|Brian Robinson is of the Maluyligal and Wuthathi tribal groups of the Torres Strait and Cape York Peninsula and a descendant of the Dayak people of Malaysia. Born on Waiben (Thursday Island) and now Cairns-based, Robinson is known for his printmaking, sculpture and public art in which he uses a variety of techniques to produce bold, innovative and distinctive works.
Robinson is recognised as an artist of significant merit, who steps outside existing preconceptions of the role of the Indigenous artist, to forge an individual career. His work is driven by an innovative and solo career, which also promotes his unique cultural aesthetic. In this way he develops his practice as an artist whose community contribution is acknowledged. He provides a strong role model with his ability to meld contemporary influences and cultural knowledge, and has developed a dynamic aesthetic that broadens and extends the popular understanding of Indigenous art.
His experience in the art world, however, extends well beyond his practice as an artist. In 2010, Brian resigned from a curatorial role spanning fifteen years at Cairns Regional Gallery to undertake a residency at the Djumbunji Press KickArts Fine Art Printmaking studio. A prolific artist whose vision of his work is finely honed by his curatorial expertise, Brian’s images have evolved from a planar surface into three-dimensional forms. Similarly, the motifs that wheel freely throughout his linocuts, etchings and sculptures are profuse – ranging from images of Astro Boy, USB flash drives and super heroes to pearl shell pendants, marine creatures and renaissance figures. He draws from experiences garnered during his travels also, focussing on details of architecture and the built environment as well as mythology from other cultures to create parallels with his indigenous knowledge systems.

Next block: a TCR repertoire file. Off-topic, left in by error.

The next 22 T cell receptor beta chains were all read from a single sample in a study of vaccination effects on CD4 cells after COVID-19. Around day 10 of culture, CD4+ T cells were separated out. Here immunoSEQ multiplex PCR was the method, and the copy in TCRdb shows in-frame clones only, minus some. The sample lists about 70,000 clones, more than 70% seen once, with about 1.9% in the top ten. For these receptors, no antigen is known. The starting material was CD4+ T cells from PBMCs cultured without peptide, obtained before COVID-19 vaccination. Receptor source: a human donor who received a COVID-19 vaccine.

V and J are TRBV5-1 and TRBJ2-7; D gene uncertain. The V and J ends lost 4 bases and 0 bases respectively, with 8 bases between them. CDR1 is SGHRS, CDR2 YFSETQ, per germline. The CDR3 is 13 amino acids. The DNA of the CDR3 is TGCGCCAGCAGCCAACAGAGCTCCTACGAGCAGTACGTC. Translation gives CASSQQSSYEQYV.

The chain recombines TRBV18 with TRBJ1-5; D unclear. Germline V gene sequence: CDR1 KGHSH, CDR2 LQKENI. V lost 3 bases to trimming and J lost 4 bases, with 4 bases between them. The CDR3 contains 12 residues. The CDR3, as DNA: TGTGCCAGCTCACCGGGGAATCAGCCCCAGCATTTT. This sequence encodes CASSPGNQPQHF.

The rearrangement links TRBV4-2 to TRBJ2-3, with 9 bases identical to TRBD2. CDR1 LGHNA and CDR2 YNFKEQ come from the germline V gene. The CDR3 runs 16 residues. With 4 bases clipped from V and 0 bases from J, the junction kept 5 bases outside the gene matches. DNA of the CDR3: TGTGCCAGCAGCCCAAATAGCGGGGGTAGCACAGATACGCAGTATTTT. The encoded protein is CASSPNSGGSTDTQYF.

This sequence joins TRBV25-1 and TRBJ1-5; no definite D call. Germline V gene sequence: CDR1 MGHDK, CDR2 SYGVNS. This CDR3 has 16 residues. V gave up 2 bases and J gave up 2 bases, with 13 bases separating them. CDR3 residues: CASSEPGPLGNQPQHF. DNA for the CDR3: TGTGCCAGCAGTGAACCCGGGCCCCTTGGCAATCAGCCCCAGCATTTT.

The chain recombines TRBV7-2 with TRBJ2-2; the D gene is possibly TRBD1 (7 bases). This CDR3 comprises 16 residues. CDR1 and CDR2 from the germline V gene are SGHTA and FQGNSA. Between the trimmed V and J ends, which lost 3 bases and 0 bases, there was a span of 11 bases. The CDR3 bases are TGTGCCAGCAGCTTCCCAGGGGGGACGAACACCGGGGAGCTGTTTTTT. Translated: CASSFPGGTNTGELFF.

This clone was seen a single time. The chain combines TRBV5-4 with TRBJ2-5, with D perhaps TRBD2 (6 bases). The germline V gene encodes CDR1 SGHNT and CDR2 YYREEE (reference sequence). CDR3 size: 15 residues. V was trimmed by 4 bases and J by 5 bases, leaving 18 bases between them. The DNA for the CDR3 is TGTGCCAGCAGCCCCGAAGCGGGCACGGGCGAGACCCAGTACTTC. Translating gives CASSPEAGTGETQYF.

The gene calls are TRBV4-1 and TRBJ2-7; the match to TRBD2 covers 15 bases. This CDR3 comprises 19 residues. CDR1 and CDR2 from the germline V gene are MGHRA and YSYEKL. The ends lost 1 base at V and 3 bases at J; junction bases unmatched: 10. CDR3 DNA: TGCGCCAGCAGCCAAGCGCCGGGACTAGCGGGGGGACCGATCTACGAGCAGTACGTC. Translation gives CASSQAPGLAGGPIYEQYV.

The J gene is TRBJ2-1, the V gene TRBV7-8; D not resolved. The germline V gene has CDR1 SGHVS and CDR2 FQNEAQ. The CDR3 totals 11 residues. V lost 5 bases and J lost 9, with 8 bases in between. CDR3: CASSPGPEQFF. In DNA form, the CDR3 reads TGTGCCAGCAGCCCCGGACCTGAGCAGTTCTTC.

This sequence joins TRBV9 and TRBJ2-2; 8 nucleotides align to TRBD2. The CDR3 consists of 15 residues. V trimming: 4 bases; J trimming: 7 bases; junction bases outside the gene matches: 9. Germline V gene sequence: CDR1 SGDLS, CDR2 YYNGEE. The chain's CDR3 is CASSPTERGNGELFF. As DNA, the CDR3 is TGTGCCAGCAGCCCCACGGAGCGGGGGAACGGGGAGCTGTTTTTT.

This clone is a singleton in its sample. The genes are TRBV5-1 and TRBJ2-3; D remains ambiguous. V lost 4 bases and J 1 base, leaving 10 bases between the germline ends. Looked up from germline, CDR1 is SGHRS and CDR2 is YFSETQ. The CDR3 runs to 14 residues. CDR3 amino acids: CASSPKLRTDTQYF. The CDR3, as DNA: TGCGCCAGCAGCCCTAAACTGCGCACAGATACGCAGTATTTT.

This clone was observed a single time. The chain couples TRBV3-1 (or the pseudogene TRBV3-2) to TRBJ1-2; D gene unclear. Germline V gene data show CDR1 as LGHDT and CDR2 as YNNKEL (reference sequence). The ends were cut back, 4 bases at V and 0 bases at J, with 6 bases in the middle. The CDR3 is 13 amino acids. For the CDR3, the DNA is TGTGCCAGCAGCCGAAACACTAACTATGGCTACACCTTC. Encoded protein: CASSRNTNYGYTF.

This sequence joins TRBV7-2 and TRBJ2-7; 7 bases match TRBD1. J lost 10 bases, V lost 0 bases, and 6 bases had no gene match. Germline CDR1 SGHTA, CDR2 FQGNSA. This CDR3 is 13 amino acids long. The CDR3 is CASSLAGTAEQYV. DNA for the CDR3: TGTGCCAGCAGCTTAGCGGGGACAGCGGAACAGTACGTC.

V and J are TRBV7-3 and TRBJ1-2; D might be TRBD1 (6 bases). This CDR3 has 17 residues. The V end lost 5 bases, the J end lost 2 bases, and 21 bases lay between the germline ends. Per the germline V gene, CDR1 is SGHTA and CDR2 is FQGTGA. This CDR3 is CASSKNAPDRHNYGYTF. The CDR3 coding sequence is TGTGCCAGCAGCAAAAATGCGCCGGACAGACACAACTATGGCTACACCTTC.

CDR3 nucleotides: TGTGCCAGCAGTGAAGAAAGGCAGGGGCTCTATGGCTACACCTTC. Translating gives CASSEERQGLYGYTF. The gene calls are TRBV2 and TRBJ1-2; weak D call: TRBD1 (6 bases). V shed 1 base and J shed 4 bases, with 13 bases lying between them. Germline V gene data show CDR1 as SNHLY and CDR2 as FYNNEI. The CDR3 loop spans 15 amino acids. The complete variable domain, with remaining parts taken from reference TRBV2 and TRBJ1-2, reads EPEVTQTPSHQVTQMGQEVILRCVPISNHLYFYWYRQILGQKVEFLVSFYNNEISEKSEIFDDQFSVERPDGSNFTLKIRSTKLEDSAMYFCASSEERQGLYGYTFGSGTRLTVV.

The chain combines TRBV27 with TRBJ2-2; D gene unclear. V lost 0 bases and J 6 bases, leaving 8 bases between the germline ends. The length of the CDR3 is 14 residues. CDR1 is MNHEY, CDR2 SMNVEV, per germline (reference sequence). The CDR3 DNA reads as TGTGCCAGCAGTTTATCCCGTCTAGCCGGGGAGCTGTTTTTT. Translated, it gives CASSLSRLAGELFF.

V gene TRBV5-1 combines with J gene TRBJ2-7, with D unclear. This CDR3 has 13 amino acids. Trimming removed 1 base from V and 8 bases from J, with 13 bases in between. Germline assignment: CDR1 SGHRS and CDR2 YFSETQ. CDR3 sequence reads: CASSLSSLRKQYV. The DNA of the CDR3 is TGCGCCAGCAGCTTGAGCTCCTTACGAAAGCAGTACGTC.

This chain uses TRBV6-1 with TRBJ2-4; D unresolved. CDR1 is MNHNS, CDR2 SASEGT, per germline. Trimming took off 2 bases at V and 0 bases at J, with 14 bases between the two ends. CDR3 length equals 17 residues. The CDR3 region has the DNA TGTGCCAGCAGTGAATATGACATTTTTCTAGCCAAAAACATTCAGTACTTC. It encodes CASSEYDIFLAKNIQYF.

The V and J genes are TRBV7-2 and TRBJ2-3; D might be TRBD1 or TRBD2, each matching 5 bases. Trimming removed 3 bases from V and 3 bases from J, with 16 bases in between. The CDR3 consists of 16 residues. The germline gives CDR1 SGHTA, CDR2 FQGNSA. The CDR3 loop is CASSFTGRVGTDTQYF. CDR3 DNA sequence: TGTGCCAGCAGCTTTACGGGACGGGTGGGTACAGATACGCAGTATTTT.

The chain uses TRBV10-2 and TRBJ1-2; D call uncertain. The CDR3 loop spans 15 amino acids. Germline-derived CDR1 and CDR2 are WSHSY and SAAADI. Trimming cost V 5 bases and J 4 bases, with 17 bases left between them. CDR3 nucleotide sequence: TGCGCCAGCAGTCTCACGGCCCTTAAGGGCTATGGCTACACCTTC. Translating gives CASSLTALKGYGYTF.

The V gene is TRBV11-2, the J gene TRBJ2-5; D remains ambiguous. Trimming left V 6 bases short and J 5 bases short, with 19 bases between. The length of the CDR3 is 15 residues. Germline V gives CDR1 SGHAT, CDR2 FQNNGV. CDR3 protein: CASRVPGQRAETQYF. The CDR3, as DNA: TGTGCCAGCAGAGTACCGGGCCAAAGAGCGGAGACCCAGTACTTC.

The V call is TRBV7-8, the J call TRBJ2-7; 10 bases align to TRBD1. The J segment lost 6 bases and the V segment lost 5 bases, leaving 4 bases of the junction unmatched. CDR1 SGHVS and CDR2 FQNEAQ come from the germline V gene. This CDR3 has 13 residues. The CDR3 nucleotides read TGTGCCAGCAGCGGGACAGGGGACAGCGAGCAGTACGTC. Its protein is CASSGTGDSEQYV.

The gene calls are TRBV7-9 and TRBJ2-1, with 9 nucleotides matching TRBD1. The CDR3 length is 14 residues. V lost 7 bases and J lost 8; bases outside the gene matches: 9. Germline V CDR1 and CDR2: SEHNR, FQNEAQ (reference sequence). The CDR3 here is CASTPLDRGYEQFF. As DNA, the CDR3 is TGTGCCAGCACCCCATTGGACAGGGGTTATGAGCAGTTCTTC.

Robinson’s work has contributed significantly to his home environs of Cairns through a number of major public art installations including his iconic stainless steel woven fish sculptures installed in the Cairns Esplanade Lagoon in 2003 and more recently Reef Guardian, a monumental sculptural work that focuses on the Great Barrier Reef.
Robinson’s art reflects the tropical marine environment from his surrounding, and the inhabitants of those aquatic environments. It is an essential part of his life and culture, imbued with the customs, traditions and lifestyles of the Aboriginal and Torres Strait Islander peoples of Far North Queensland. The animals from ancestral stories and their presence today are also an integral feature of Robinson’s work.
His work has featured in many exhibitions nationally and internationally, including in Berlin, Noumea, Washington DC, New York, The Netherlands and his work is held in major collections including National Gallery of Australia; the Queensland Art Gallery/Gallery of Modern Art; Tjibaou Cultural Centre, New Caledonia; the Australian National Maritime Museum; and the Kluge-Ruhe Aboriginal Art Collection, Virginia, USA.
To see more of Brian’s work or to contact him, go to Mossenson Galleries